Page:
Bo Nix, Auburn football offense face toughest challenge: Keep up with Alabama in Iron Bowl

 eu.montgomeryadvertiser.com  11/26/2020 03:04:31 
Josh Vitale   | Montgomery Advertiser
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What Auburn quarterback Bo Nix said about Alabama's Mac Jones, the Iron Bowl
Bo Nix, a lifelong Auburn fan, is 1-0 going into the second Iron Bowl of his college career.

AUBURN — Bo Nix has celebrated victory inside Bryant-Denny Stadium. The 2017 Class 6A state championship game against Wetumpka. Pinson Valley won, 31-10. It was the first of his two high school state championships.

Nix has celebrated victory over Alabama, too. Last year’s Iron Bowl at Jordan-Hare Stadium. Auburn won one of the wildest games in the series’ storied history, 48-45. The freshman quarterback completed 15 of 30 passes for 173 yards, rushed for 44 more and totaled two touchdowns.

Look back: 2019 Iron Bowl victory a testament to a team that never quit believing in itself

On Saturday, though, Nix will try to do both at the same time (2:30 p.m. CT, CBS). It will be the toughest test the sophomore and the Tiger offense he leads have faced yet:

Trying to keep pace with No. 1 Alabama on its home turf.

“It’s going to be a tremendous amount different than what it was, I guess, three years ago now,” Nix said. “A lot more people, probably a lot louder and a better defense.”

No. 19 Auburn (5-2) does head to Tuscaloosa carrying a good deal of confidence, even as it deals with injuries to star running back Tank Bigsby and both starting tackles. The offense got off to a sluggish start against Tennessee last week, but that may have been the result of a 21-day layoff between games.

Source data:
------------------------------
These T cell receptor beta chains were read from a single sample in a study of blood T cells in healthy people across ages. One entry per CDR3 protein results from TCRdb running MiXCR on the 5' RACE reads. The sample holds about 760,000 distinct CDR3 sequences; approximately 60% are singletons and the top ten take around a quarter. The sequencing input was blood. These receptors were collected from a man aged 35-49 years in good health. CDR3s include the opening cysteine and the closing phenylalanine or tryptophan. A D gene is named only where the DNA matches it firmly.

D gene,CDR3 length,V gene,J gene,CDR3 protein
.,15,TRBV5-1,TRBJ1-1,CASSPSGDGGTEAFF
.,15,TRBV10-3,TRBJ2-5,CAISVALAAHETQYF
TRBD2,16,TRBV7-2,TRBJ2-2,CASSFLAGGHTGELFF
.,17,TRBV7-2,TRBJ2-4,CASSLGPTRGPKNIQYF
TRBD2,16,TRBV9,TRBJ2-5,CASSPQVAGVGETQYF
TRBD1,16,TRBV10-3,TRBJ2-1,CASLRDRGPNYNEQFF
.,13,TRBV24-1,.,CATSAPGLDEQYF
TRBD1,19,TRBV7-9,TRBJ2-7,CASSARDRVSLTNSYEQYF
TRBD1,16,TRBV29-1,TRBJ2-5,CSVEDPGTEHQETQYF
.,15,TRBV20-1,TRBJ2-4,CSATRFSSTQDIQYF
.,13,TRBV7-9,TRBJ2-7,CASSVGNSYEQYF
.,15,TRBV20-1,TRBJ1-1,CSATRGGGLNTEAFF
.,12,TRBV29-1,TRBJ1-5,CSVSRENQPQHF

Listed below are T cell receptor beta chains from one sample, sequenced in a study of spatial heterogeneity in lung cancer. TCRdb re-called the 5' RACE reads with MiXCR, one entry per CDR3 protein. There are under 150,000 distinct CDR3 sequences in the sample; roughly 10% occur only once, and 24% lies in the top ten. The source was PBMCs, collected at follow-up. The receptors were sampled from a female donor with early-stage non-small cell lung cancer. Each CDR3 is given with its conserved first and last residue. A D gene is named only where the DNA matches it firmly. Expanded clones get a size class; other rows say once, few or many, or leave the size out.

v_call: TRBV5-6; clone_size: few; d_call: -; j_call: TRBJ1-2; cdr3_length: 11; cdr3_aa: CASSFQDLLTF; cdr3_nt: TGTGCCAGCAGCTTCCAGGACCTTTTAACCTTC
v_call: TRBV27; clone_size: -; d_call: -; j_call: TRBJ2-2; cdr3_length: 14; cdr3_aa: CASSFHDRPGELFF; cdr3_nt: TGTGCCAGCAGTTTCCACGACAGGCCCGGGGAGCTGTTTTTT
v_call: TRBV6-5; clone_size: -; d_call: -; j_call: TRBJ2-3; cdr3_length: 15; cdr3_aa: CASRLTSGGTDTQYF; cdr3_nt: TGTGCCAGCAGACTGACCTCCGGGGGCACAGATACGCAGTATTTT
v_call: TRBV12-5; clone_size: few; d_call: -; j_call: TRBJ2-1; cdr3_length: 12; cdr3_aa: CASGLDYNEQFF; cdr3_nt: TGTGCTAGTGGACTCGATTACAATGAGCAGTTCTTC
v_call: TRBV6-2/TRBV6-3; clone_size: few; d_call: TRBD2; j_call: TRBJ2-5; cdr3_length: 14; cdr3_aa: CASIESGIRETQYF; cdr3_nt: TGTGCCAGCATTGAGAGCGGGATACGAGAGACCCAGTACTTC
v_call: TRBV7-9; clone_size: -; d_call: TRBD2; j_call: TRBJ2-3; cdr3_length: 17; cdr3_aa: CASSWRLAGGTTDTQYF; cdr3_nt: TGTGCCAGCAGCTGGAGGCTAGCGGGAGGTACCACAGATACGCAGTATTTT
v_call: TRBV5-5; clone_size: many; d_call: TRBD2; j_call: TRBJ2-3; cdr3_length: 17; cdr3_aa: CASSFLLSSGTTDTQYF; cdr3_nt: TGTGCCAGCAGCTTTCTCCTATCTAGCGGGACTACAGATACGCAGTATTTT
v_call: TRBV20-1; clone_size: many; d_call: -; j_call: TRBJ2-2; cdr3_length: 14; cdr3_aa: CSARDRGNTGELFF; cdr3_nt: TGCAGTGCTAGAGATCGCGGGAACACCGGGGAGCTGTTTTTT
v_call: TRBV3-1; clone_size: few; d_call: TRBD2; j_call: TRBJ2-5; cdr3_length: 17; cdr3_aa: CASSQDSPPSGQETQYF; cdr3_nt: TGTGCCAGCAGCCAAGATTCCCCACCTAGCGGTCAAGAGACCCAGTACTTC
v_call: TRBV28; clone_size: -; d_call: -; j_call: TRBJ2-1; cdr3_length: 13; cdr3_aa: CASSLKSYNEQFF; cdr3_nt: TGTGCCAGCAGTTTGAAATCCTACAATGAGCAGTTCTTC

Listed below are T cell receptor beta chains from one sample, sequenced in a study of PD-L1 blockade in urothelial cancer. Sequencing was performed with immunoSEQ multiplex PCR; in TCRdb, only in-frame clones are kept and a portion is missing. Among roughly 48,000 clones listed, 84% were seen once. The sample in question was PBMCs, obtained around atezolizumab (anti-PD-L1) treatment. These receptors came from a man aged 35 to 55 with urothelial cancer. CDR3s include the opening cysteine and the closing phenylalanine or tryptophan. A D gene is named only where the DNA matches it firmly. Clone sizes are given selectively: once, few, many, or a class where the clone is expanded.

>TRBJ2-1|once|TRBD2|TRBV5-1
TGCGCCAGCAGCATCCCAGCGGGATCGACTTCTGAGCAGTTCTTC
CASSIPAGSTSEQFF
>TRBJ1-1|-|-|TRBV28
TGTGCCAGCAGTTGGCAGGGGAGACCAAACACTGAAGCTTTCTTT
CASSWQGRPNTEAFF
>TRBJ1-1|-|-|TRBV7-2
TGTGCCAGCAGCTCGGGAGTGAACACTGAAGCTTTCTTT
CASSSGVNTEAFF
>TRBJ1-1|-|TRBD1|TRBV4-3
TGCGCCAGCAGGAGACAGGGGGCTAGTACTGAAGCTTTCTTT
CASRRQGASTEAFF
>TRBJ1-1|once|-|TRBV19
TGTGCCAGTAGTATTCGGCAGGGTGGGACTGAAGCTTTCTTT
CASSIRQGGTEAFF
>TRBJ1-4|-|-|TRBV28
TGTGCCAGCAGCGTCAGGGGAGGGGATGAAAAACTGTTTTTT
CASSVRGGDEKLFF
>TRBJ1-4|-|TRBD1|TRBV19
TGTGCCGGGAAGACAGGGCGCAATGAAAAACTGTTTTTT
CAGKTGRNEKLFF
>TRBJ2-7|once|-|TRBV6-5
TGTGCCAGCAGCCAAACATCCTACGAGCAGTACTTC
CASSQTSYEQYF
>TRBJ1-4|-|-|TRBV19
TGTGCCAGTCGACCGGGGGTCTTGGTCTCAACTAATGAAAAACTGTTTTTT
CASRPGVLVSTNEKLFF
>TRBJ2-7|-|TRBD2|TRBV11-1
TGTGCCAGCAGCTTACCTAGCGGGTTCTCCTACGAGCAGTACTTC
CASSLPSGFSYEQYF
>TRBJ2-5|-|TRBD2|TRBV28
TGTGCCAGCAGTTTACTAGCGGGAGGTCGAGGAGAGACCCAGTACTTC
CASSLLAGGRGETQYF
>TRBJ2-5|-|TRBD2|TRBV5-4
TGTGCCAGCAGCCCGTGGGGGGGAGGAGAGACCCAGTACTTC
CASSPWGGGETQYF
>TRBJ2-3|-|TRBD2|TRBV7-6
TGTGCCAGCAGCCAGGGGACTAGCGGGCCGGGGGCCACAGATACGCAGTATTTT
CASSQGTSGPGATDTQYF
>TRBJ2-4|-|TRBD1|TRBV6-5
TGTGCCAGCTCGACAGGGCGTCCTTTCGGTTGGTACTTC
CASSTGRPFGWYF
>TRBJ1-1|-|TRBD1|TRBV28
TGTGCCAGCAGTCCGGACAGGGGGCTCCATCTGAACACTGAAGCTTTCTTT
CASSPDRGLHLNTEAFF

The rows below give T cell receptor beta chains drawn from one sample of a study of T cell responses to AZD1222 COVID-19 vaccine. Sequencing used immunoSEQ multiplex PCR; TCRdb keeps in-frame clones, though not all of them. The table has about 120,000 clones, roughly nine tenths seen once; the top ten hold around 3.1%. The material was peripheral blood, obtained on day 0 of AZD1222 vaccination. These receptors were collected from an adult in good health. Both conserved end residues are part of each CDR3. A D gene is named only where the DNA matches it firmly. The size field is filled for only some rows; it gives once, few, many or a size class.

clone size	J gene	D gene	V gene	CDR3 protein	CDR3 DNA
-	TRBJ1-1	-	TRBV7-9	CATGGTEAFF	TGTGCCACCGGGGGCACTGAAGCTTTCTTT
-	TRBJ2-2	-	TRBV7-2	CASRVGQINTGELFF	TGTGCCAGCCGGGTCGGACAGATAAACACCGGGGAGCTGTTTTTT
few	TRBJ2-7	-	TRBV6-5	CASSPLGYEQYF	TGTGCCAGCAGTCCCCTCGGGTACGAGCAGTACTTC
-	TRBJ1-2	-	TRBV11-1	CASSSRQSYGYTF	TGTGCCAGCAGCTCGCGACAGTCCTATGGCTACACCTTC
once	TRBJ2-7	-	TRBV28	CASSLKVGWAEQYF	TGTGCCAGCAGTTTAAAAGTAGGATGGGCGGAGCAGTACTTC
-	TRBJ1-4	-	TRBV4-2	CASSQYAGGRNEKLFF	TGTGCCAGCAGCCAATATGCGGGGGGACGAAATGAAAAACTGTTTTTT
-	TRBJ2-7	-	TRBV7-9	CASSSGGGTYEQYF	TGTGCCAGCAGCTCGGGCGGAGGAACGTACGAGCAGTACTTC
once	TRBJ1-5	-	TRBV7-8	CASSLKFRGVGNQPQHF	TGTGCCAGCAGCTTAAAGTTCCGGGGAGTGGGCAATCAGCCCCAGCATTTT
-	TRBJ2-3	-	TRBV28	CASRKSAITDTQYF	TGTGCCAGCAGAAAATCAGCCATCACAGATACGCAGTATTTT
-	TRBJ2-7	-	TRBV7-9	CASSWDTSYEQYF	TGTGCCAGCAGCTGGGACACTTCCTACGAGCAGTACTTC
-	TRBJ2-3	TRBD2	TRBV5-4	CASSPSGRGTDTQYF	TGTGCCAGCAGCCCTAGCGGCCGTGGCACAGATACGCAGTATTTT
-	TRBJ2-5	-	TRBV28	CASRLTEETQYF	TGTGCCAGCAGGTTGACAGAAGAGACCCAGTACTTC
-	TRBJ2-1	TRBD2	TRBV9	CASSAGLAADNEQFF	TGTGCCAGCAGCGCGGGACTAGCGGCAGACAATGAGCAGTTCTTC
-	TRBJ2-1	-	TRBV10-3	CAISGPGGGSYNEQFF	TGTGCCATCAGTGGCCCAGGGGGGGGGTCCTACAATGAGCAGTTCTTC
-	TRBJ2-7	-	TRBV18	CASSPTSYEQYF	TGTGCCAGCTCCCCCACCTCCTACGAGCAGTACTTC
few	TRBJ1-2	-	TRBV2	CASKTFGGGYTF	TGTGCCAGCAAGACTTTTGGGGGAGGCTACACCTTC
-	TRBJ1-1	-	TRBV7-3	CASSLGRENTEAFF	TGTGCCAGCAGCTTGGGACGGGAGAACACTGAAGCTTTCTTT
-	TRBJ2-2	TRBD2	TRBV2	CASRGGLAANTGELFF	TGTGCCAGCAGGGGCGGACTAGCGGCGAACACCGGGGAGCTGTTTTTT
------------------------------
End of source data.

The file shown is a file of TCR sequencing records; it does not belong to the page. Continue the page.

More: Latest Auburn injury, COVID-19 updates

Once Nix completed a 54-yard touchdown pass to Anthony Schwartz on his very next pass attempt after being intercepted for the first time in his Jordan-Hare Stadium career, Auburn was off and running. It scored 27 unanswered points (and 30 overall) over the span of seven drives after falling behind by 10 early.

Go back to the wins over Ole Miss and LSU, the Tigers are averaging 33 offensive points per game over their last three. Nix has played the best football of his career during that stretch, completing 72.5% of his passes for 758 yards and six touchdowns since throwing three interceptions in a loss at South Carolina.

“I feel like it’s all coming together,” junior running back Shaun Shivers said. “We’re looking like a great offense.”

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Auburn coach Gus Malzahn previews Iron Bowl vs. Alabama
The Tigers and Crimson Tide will meet for the 85th time in the rivalry's storied history on Saturday at 2:30 p.m. CT (CBS).

Alabama (7-0) leads the SEC and ranks third nationally, scoring 49 per game. Alabama hasn't scored fewer than 41 since the opener against Missouri, when it scored 38. Quarterback Mac Jones, wide receiver DeVonta Smith and running back Najee Harris each rank first or second in the SEC at their respective positions.